Many readers could find an amazing book in this, because it certainly has great ideas. It might not sound like it in this review, but I actually had a nice time reading it, so I would recommend it to people who aren't too picky about world building in dystopian novels.

(Thank you NetGalley for providing me with a digital copy of this book in exchange for an honest review.)


lundi 25 janvier 2016

The Boyfriend League - Rachel Hawthorne

Goodreads summary:

The Ragland Rattlers

$1 Night

$1 baseball cap with home team logo
$1 program
$1 hot dogs
$1 drinks
$1 popcorn

But how much to get the hot pitcher to notice you exist?

My review:


Sooooo cute! I still don't understand a thing about baseball, but I'm pretty sure it's because I'm a lost cause.

This is a really fun and nice book to relax yourself. I loved the characters, their chemistry, their passion for baseball and the interesting plot. While I must say I didn'f really like the idea that started the story, which was to find a boyfriend for Dani and her best friend, I liked seeing their characters develop and realize that their initial plan had some flaws. They started as kind of superficial, since all they cared about was having a boyfriend, no matter who he was, but actually getting one made them grow a lot and I enjoyed reading about them. There's also development when it comes to Dani's family, since she sees her sister as a superficial beauty pageant when the story begins, but she realizes there's a depth in her she had never suspected.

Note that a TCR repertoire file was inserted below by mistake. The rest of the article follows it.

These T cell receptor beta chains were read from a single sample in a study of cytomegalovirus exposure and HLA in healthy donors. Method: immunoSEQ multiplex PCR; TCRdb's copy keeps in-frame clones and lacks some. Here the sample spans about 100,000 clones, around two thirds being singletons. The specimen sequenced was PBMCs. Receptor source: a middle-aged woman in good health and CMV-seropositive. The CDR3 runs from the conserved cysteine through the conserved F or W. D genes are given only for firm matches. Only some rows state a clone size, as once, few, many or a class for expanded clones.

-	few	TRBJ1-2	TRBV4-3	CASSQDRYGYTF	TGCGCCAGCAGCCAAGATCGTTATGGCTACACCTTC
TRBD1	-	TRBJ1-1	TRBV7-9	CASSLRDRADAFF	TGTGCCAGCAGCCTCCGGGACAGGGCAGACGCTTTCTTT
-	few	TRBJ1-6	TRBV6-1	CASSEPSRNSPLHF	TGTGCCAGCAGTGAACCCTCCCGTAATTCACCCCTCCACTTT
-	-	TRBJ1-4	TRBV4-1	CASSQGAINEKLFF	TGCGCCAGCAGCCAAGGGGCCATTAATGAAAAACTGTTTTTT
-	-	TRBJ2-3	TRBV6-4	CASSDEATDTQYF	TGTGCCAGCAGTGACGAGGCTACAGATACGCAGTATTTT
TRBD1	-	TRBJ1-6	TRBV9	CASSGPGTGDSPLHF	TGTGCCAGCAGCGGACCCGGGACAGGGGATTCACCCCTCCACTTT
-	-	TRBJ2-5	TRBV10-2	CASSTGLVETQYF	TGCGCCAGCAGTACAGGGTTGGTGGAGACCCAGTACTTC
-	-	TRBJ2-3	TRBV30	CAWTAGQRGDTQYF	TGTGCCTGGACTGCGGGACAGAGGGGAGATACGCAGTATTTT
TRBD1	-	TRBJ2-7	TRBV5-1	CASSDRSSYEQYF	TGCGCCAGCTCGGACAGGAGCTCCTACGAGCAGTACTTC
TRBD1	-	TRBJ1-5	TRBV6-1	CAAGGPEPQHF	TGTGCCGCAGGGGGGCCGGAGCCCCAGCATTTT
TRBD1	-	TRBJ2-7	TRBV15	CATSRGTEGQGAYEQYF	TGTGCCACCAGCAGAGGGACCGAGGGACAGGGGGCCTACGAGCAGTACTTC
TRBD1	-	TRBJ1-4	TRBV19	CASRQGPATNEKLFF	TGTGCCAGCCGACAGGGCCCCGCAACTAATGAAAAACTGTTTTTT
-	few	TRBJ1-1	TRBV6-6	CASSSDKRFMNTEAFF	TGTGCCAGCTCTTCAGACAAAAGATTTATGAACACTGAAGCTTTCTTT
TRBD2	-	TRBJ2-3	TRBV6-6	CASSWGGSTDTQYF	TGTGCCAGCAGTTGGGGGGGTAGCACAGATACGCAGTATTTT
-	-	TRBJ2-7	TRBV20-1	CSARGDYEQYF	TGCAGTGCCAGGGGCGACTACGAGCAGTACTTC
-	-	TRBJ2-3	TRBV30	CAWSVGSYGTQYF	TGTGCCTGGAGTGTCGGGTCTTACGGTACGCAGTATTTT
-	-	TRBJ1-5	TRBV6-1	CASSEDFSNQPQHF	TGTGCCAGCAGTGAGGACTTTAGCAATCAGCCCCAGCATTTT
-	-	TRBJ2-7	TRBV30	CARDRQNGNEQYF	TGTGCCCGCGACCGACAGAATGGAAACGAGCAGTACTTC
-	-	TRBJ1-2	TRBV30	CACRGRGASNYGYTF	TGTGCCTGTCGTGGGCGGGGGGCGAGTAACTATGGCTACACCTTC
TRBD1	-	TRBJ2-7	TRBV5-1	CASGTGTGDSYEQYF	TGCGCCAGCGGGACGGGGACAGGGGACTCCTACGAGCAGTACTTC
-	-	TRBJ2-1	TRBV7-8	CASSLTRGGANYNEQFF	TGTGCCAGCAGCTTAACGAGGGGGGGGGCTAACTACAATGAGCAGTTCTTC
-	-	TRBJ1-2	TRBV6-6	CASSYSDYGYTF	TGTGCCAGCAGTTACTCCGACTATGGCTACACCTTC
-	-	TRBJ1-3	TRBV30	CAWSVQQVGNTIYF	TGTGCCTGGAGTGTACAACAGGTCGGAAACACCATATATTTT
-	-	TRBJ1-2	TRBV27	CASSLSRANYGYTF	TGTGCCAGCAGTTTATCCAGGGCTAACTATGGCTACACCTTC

I've seen this many times, but I love reading about passionate characters. Whether it's about music, literature, arts, sports or maths, I'm often inspired by passionate people. I loved reading a baseball themed book, even though I could never share this passion, but I must admit I wish I had seen a bit more of this passion in Dani. While she talks about how she has baseball posters in her room and how she used to play with her dad, it all seems to stop when she starts thinking about having a boyfriend, because all she can think about then are beautiful abs, arms and faces. I know she's a fan of the sport, but I don't think it's well represented.